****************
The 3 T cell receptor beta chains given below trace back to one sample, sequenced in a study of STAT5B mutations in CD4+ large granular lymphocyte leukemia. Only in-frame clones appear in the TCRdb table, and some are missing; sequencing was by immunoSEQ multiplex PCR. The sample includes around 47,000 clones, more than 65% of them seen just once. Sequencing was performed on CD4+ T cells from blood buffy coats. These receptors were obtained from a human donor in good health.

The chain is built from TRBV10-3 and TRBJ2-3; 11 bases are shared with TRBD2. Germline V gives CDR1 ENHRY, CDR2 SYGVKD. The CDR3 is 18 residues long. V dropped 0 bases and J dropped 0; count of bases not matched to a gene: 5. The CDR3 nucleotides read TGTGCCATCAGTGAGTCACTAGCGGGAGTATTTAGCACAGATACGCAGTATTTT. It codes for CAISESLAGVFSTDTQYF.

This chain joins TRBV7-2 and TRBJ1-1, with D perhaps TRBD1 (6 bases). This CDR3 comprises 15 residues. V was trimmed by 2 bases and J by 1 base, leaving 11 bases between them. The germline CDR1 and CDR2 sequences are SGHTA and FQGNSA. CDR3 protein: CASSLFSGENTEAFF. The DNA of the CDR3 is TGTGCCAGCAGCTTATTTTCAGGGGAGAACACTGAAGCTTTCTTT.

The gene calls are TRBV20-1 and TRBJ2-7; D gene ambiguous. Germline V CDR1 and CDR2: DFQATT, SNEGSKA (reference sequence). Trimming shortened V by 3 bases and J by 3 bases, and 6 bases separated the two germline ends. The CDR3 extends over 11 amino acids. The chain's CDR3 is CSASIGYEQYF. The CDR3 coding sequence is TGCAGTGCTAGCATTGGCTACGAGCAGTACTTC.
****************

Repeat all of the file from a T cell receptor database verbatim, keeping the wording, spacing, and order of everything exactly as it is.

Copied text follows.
The 3 T cell receptor beta chains given below trace back to one sample, sequenced in a study of STAT5B mutations in CD4+ large granular lymphocyte leukemia. Only in-frame clones appear in the TCRdb table, and some are missing; sequencing was by immunoSEQ multiplex PCR. The sample includes around 47,000 clones, more than 65% of them seen just once. Sequencing was performed on CD4+ T cells from blood buffy coats. These receptors were obtained from a human donor in good health.

The chain is built from TRBV10-3 and TRBJ2-3; 11 bases are shared with TRBD2. Germline V gives CDR1 ENHRY, CDR2 SYGVKD. The CDR3 is 18 residues long. V dropped 0 bases and J dropped 0; count of bases not matched to a gene: 5. The CDR3 nucleotides read TGTGCCATCAGTGAGTCACTAGCGGGAGTATTTAGCACAGATACGCAGTATTTT. It codes for CAISESLAGVFSTDTQYF.

This chain joins TRBV7-2 and TRBJ1-1, with D perhaps TRBD1 (6 bases). This CDR3 comprises 15 residues. V was trimmed by 2 bases and J by 1 base, leaving 11 bases between them. The germline CDR1 and CDR2 sequences are SGHTA and FQGNSA. CDR3 protein: CASSLFSGENTEAFF. The DNA of the CDR3 is TGTGCCAGCAGCTTATTTTCAGGGGAGAACACTGAAGCTTTCTTT.

The gene calls are TRBV20-1 and TRBJ2-7; D gene ambiguous. Germline V CDR1 and CDR2: DFQATT, SNEGSKA (reference sequence). Trimming shortened V by 3 bases and J by 3 bases, and 6 bases separated the two germline ends. The CDR3 extends over 11 amino acids. The chain's CDR3 is CSASIGYEQYF. The CDR3 coding sequence is TGCAGTGCTAGCATTGGCTACGAGCAGTACTTC.